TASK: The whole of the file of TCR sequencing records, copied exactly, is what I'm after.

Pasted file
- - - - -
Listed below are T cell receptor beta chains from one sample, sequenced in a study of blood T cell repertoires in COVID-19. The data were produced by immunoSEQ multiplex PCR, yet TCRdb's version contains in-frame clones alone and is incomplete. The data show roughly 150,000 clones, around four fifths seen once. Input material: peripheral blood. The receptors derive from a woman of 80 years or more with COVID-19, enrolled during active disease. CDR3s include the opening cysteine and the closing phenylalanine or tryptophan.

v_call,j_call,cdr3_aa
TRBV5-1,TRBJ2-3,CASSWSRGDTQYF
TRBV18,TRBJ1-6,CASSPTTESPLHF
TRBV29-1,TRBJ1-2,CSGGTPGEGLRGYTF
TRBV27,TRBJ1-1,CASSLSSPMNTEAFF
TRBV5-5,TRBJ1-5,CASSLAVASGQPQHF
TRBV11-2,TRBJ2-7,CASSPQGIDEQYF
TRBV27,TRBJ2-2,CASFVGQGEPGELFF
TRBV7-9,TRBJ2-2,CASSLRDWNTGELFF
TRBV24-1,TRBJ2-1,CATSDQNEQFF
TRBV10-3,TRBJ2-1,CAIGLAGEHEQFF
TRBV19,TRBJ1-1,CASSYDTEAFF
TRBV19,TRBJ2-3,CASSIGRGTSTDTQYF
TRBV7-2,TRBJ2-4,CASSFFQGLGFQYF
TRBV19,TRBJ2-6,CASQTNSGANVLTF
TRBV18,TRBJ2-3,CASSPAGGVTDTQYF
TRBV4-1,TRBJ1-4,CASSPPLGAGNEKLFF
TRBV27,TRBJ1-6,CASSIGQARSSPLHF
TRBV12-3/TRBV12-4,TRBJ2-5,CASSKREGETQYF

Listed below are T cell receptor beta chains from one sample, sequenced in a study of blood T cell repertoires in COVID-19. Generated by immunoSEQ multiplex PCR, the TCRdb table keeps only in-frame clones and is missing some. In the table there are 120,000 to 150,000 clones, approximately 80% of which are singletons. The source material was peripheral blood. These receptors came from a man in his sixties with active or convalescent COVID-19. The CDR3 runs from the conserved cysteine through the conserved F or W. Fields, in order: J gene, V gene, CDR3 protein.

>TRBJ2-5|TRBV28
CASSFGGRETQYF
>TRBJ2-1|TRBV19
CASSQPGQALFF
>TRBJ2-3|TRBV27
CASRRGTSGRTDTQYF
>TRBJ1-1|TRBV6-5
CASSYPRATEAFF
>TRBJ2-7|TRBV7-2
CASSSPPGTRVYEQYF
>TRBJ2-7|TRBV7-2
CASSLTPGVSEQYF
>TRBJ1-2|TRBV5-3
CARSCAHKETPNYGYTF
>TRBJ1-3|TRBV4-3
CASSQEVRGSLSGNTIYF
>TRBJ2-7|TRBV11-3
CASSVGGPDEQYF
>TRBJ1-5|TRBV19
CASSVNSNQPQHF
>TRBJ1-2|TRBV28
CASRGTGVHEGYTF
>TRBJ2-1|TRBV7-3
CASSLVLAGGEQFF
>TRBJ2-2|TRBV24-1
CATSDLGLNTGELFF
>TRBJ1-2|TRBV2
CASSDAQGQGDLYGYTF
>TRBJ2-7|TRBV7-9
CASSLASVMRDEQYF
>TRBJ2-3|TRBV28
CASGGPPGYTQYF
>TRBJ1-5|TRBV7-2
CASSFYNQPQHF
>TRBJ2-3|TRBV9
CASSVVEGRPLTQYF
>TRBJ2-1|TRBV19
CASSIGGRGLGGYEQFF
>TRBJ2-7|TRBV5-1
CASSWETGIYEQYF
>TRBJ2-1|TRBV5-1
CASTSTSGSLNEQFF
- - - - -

Listed below are T cell receptor beta chains from one sample, sequenced in a study of blood T cell repertoires in COVID-19. The data were produced by immunoSEQ multiplex PCR, yet TCRdb's version contains in-frame clones alone and is incomplete. The data show roughly 150,000 clones, around four fifths seen once. Input material: peripheral blood. The receptors derive from a woman of 80 years or more with COVID-19, enrolled during active disease. CDR3s include the opening cysteine and the closing phenylalanine or tryptophan.

v_call,j_call,cdr3_aa
TRBV5-1,TRBJ2-3,CASSWSRGDTQYF
TRBV18,TRBJ1-6,CASSPTTESPLHF
TRBV29-1,TRBJ1-2,CSGGTPGEGLRGYTF
TRBV27,TRBJ1-1,CASSLSSPMNTEAFF
TRBV5-5,TRBJ1-5,CASSLAVASGQPQHF
TRBV11-2,TRBJ2-7,CASSPQGIDEQYF
TRBV27,TRBJ2-2,CASFVGQGEPGELFF
TRBV7-9,TRBJ2-2,CASSLRDWNTGELFF
TRBV24-1,TRBJ2-1,CATSDQNEQFF
TRBV10-3,TRBJ2-1,CAIGLAGEHEQFF
TRBV19,TRBJ1-1,CASSYDTEAFF
TRBV19,TRBJ2-3,CASSIGRGTSTDTQYF
TRBV7-2,TRBJ2-4,CASSFFQGLGFQYF
TRBV19,TRBJ2-6,CASQTNSGANVLTF
TRBV18,TRBJ2-3,CASSPAGGVTDTQYF
TRBV4-1,TRBJ1-4,CASSPPLGAGNEKLFF
TRBV27,TRBJ1-6,CASSIGQARSSPLHF
TRBV12-3/TRBV12-4,TRBJ2-5,CASSKREGETQYF

Listed below are T cell receptor beta chains from one sample, sequenced in a study of blood T cell repertoires in COVID-19. Generated by immunoSEQ multiplex PCR, the TCRdb table keeps only in-frame clones and is missing some. In the table there are 120,000 to 150,000 clones, approximately 80% of which are singletons. The source material was peripheral blood. These receptors came from a man in his sixties with active or convalescent COVID-19. The CDR3 runs from the conserved cysteine through the conserved F or W. Fields, in order: J gene, V gene, CDR3 protein.

>TRBJ2-5|TRBV28
CASSFGGRETQYF
>TRBJ2-1|TRBV19
CASSQPGQALFF
>TRBJ2-3|TRBV27
CASRRGTSGRTDTQYF
>TRBJ1-1|TRBV6-5
CASSYPRATEAFF
>TRBJ2-7|TRBV7-2
CASSSPPGTRVYEQYF
>TRBJ2-7|TRBV7-2
CASSLTPGVSEQYF
>TRBJ1-2|TRBV5-3
CARSCAHKETPNYGYTF
>TRBJ1-3|TRBV4-3
CASSQEVRGSLSGNTIYF
>TRBJ2-7|TRBV11-3
CASSVGGPDEQYF
>TRBJ1-5|TRBV19
CASSVNSNQPQHF
>TRBJ1-2|TRBV28
CASRGTGVHEGYTF
>TRBJ2-1|TRBV7-3
CASSLVLAGGEQFF
>TRBJ2-2|TRBV24-1
CATSDLGLNTGELFF
>TRBJ1-2|TRBV2
CASSDAQGQGDLYGYTF
>TRBJ2-7|TRBV7-9
CASSLASVMRDEQYF
>TRBJ2-3|TRBV28
CASGGPPGYTQYF
>TRBJ1-5|TRBV7-2
CASSFYNQPQHF
>TRBJ2-3|TRBV9
CASSVVEGRPLTQYF
>TRBJ2-1|TRBV19
CASSIGGRGLGGYEQFF
>TRBJ2-7|TRBV5-1
CASSWETGIYEQYF
>TRBJ2-1|TRBV5-1
CASTSTSGSLNEQFF